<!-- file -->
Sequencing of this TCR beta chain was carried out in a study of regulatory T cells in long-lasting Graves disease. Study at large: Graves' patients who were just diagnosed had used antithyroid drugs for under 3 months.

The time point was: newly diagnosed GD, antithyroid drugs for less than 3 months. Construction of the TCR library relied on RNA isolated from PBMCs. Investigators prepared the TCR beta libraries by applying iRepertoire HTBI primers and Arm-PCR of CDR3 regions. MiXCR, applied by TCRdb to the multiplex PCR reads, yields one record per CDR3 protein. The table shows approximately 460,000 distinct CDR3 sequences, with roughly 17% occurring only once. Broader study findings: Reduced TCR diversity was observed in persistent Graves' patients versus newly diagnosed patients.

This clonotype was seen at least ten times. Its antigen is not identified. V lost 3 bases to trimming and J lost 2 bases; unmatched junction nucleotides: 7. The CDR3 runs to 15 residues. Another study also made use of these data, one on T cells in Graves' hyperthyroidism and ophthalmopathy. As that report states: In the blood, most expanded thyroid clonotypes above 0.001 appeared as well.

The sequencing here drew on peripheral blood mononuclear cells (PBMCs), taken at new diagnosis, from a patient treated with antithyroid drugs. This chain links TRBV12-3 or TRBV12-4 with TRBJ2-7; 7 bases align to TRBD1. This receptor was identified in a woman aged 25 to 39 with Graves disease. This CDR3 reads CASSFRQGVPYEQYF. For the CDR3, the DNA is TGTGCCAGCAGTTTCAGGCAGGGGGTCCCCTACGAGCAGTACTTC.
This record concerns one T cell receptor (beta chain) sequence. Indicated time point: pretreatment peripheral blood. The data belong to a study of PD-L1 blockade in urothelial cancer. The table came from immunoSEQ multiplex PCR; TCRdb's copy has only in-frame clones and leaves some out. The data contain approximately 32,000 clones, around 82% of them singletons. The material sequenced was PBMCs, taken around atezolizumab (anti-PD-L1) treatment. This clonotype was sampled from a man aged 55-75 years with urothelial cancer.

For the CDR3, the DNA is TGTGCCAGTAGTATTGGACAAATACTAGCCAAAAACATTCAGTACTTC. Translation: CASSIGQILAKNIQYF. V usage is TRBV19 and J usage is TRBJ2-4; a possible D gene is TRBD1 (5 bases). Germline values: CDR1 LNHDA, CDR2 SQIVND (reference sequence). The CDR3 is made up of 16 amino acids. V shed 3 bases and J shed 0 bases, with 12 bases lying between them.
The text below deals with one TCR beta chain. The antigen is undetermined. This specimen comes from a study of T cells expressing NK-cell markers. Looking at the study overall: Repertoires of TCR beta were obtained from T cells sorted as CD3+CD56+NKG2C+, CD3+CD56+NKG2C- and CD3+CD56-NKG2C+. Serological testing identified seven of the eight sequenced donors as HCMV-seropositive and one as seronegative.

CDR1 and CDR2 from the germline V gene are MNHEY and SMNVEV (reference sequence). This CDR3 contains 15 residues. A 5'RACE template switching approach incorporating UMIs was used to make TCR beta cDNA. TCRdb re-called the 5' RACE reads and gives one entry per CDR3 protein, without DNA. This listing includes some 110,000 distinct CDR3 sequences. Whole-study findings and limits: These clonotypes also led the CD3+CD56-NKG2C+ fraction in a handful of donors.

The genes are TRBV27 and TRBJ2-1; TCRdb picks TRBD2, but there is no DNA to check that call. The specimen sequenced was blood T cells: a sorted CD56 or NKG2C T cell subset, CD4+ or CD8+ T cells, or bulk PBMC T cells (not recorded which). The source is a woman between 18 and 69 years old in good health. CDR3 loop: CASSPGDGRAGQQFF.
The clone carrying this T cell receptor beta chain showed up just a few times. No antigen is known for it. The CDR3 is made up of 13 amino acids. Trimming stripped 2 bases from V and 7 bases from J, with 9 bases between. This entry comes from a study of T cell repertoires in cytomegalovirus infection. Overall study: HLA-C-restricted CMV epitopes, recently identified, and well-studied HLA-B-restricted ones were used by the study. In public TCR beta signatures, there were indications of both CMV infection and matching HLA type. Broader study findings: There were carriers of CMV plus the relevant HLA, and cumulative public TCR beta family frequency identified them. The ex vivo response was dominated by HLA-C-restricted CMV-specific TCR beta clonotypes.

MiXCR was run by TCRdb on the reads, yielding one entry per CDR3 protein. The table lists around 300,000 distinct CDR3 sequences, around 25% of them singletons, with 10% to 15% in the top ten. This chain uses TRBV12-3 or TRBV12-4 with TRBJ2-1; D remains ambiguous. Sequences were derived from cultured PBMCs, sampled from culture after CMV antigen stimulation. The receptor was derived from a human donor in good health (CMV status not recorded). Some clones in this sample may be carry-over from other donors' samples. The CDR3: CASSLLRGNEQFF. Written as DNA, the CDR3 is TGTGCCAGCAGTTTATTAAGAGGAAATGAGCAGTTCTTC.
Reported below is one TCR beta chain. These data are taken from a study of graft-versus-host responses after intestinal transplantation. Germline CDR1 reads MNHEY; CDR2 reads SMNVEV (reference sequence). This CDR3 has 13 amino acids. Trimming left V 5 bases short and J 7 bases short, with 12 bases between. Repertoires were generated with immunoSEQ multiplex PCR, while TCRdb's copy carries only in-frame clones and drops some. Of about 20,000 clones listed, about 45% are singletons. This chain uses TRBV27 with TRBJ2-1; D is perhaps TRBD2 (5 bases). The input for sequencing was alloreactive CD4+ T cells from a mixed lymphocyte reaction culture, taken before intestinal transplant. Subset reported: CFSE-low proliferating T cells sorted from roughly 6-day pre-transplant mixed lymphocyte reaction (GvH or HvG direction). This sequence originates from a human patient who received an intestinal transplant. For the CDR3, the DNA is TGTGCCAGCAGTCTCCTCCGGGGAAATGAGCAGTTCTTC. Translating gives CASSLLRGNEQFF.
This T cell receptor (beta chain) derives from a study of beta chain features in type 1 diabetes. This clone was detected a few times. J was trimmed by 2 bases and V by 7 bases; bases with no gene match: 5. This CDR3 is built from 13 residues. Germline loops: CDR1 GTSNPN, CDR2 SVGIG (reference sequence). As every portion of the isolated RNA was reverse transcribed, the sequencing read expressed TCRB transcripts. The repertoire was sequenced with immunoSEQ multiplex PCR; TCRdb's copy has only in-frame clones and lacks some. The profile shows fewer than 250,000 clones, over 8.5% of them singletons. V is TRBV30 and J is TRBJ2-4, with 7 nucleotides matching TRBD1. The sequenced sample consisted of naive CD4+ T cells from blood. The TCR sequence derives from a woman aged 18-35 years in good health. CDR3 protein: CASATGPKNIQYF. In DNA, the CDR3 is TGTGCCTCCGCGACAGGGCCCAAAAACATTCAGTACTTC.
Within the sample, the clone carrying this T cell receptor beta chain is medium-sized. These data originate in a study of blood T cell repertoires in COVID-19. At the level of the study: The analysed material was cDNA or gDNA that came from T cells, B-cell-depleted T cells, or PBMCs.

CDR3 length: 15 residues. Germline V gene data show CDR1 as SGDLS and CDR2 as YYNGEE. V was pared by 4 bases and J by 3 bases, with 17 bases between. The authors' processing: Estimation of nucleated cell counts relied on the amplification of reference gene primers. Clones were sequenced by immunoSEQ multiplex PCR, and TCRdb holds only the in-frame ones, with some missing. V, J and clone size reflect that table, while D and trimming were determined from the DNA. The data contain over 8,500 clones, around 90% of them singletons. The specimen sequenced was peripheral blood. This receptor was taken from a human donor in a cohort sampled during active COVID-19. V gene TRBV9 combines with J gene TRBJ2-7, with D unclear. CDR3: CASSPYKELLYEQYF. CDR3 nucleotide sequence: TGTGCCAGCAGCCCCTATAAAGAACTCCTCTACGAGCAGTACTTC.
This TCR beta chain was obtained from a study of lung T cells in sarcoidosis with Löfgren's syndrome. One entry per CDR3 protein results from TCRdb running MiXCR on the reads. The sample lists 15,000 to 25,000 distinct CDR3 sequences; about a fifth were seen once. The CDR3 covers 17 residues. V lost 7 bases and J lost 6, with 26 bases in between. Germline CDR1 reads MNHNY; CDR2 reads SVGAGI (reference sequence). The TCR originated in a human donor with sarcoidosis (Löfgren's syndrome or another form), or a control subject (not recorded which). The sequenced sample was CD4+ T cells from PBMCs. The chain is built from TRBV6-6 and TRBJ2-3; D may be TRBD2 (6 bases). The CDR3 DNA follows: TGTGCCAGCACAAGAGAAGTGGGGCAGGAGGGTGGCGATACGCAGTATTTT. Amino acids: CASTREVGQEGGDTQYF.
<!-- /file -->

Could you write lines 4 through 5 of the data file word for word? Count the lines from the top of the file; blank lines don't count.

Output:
The sequencing here drew on peripheral blood mononuclear cells (PBMCs), taken at new diagnosis, from a patient treated with antithyroid drugs. This chain links TRBV12-3 or TRBV12-4 with TRBJ2-7; 7 bases align to TRBD1. This receptor was identified in a woman aged 25 to 39 with Graves disease. This CDR3 reads CASSFRQGVPYEQYF. For the CDR3, the DNA is TGTGCCAGCAGTTTCAGGCAGGGGGTCCCCTACGAGCAGTACTTC.
This record concerns one T cell receptor (beta chain) sequence. Indicated time point: pretreatment peripheral blood. The data belong to a study of PD-L1 blockade in urothelial cancer. The table came from immunoSEQ multiplex PCR; TCRdb's copy has only in-frame clones and leaves some out. The data contain approximately 32,000 clones, around 82% of them singletons. The material sequenced was PBMCs, taken around atezolizumab (anti-PD-L1) treatment. This clonotype was sampled from a man aged 55-75 years with urothelial cancer.